June 5, 2013; Detroit, MI, USA; Detroit Tigers relief pitcher Jose Valverde (46) in the dugout before the game against the Tampa Bay Rays at Comerica Park. Mandatory Credit: Rick Osentoski-USA TODAY Sports

Jose Valverde's Cost Growing

The Tigers recently signed their 2013 first-round pick Jonathan Crawford. There isn’t much that is remarkable about it: he was ranked 17th according to one agency, 24th according to another, and went with the 20th pick. He signed for almost exactly slot value. He’s a college pitcher, drafted by a team that loves to pick college pitchers. The only noteworthy thing is that Crawford was a first-round pick for the Detroit Tigers, who haven’t had a first-rounder in a while.

Fans tend to get upset about prospects given up in trades, particularly at the time of the trade. A lot of prospects don’t pan out (like Francisco Martinez and Chance Ruffin) and a lot of those that do pan out don’t really star (like Cameron Maybin). A GM is only going to hear it from fans for decades on those extraordinarily rare occasions when a prospect turns out to be every bit as good as his most optimistic boosters thought (like John Smoltz). But… knowing that there is still a sort of optimistic bias that makes fans prone to condemn this sort of action. “Give up Nick Castellanos? Just to get (for example) Jonathan Papelbon? Are you crazy?”. I’m not railing against this kind of thinking, really, but I do want to point out that for the most part it doesn’t seem to apply to the additional costs (in terms of draft pick compensation) that go along with free agents.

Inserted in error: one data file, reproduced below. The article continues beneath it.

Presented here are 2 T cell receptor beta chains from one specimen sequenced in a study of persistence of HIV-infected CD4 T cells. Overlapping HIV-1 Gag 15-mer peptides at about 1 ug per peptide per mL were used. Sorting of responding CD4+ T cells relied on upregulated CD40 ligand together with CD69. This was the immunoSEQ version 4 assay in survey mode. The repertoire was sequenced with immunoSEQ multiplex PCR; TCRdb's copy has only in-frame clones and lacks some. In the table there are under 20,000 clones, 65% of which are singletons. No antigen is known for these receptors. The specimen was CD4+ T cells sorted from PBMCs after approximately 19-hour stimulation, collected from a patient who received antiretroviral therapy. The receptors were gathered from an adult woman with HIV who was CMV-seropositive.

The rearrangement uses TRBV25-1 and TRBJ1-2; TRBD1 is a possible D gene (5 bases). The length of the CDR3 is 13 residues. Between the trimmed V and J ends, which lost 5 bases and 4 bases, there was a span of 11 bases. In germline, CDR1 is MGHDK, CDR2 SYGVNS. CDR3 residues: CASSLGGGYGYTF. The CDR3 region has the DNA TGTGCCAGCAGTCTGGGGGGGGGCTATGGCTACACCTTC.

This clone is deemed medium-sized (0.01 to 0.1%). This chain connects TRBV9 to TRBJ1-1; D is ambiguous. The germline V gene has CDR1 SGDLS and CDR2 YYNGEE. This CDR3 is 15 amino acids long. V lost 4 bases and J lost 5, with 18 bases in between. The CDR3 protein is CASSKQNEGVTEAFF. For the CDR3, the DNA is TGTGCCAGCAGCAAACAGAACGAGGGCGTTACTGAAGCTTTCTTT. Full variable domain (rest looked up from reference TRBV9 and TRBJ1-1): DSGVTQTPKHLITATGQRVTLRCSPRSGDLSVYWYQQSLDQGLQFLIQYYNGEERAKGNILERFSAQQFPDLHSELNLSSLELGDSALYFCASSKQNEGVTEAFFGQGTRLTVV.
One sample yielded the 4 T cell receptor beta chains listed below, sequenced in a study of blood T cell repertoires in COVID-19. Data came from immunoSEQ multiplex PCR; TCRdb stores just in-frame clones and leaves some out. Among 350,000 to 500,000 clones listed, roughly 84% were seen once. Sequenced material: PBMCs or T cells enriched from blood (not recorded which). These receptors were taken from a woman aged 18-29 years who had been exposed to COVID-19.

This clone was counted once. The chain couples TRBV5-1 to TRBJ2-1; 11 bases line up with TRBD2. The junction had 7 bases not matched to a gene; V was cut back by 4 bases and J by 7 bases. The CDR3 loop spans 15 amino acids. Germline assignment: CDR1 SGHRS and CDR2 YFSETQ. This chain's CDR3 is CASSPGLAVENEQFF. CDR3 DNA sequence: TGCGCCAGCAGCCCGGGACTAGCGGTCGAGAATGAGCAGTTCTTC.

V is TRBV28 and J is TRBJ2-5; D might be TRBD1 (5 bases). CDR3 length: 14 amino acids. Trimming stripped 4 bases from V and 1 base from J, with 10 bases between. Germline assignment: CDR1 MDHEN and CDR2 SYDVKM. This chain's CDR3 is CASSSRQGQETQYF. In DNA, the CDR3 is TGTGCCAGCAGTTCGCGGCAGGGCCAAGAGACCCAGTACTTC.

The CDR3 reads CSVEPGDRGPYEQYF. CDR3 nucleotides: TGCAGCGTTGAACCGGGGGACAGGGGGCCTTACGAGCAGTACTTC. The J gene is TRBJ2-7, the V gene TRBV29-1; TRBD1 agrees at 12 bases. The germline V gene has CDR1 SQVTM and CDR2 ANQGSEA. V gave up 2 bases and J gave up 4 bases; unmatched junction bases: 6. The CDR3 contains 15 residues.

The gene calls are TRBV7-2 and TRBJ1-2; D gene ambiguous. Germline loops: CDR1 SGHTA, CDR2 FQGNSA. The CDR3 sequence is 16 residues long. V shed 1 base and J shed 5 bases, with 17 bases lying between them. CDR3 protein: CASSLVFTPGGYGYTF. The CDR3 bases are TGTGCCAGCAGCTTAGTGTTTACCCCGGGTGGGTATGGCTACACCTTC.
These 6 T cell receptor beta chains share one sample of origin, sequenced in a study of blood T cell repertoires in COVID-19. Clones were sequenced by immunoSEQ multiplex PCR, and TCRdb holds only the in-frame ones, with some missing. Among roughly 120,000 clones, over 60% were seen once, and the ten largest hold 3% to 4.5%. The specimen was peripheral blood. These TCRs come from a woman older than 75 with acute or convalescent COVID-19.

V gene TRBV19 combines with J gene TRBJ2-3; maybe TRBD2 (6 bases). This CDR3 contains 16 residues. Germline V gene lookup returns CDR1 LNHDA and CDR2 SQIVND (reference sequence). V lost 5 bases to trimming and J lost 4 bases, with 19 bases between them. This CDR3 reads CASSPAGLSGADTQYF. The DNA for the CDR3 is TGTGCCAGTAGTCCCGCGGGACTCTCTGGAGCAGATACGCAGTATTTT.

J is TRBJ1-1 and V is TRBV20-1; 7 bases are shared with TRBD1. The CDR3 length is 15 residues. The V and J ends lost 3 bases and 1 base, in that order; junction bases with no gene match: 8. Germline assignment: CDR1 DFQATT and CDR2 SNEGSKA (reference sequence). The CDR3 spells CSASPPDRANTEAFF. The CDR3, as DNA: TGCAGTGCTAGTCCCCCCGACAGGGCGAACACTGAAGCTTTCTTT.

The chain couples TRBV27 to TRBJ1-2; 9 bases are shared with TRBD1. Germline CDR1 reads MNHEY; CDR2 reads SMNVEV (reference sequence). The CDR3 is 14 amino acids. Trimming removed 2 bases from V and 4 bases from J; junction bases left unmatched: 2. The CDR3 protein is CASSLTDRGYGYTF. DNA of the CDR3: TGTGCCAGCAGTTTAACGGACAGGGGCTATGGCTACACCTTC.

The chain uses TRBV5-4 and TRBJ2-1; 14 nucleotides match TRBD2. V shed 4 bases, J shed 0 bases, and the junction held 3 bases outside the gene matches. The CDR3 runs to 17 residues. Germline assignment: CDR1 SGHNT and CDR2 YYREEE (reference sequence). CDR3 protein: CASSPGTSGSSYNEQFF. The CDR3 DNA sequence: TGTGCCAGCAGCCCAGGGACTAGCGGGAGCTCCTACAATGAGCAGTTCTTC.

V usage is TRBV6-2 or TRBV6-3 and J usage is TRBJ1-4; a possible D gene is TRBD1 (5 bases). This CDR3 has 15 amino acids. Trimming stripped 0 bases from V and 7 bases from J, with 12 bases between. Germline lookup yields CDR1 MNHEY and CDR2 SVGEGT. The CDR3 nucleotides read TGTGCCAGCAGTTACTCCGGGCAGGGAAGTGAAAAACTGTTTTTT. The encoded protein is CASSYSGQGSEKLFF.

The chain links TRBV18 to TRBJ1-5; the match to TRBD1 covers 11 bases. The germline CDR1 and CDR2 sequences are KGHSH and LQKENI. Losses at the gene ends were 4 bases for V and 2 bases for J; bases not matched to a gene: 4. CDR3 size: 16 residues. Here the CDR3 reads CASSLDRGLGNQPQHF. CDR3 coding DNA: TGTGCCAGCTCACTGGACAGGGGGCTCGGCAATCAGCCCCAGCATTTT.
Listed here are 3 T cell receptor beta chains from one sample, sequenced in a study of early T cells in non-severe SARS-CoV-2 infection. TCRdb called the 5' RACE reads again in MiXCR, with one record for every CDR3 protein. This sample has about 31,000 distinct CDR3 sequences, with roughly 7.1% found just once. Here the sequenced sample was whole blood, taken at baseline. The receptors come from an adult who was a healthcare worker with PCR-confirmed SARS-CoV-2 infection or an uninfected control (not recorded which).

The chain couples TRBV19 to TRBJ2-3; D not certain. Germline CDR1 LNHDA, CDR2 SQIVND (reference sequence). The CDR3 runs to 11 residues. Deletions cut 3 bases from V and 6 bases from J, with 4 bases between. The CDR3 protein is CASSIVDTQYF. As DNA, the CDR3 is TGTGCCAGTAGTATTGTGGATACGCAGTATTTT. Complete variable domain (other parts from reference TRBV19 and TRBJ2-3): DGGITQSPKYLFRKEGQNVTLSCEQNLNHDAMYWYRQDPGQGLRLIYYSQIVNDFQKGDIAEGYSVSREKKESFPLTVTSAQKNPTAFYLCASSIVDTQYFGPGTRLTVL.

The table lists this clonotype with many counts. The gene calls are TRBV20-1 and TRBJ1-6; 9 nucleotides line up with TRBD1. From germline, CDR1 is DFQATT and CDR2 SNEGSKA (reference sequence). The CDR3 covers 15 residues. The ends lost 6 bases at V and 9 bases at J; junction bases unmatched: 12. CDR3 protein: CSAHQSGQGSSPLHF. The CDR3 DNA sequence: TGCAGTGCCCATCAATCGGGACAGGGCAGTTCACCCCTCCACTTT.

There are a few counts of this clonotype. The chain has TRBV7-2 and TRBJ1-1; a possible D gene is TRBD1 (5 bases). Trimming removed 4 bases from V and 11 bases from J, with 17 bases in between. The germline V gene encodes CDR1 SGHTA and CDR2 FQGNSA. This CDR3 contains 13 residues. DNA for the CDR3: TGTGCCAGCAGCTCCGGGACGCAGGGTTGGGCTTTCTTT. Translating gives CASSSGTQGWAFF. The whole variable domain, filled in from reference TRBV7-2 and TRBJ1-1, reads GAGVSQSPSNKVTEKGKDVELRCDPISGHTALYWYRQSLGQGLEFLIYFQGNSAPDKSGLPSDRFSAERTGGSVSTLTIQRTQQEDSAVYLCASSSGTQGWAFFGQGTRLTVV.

Nick Castellanos was – effectively – the Tigers first-rounder in 2010. He fell out of the first round due to bonus demands, and the Tigers picked him up late but paid him first round money. They didn’t – and couldn’t – actually pick Castellanos in the first round because they coughed up that pick to the Astros when they signed Jose Valverde, who was a type-A free agent. It’s difficult to say who the Tigers would have drafted with that pick, had they not “drafted” Valverde instead. I suppose it’s possible that they would have just taken Castellanos, but history has shown that they could have had somebody else and just let Castellanos fall into their laps later. History has also shown that Dombrowski likes to draft pitching and he at least liked to pick guys late with talent well above their slot and pay whatever it took to get them. To say that what the Tigers gave up to get Valverde was roughly equivalent to Nick Castellanos has some logic to it – but I doubt they would have actually taken him in the first round, they would have been more likely (I’d think) to take the pitcher that the Astros ultimately did: Mike Foltynewicz.

Well… I happened upon an article for the Houston Chronicle not long ago about Mr. Foltynewicz – looks like he’s shaping up into a pretty darn good prospect. You can see what Baseball America thinks here: they have him listed as the #5 prospect in that organization, with the best fastball. The Astro’s have a good and (particularly) deep farm system, so their #5 could well be the Tigers #1 – or at least #2. Foltynewicz is currently at AA with a 2.57 ERA, recording more than a strikeout an inning. I’d say that if Mike Foltynewicz was currently pitching in Erie, Tigers fans would get plenty upset at the idea of trading him to the Astros for closer Jose Veras just like they would get plenty upset at the idea of trading Nick Castellanos. And I would understand. The thing is – the Tigers, for all intents and purposes, did just that three years ago and nobody seemed to care.

Tags: Detroit Tigers Jose Valverde

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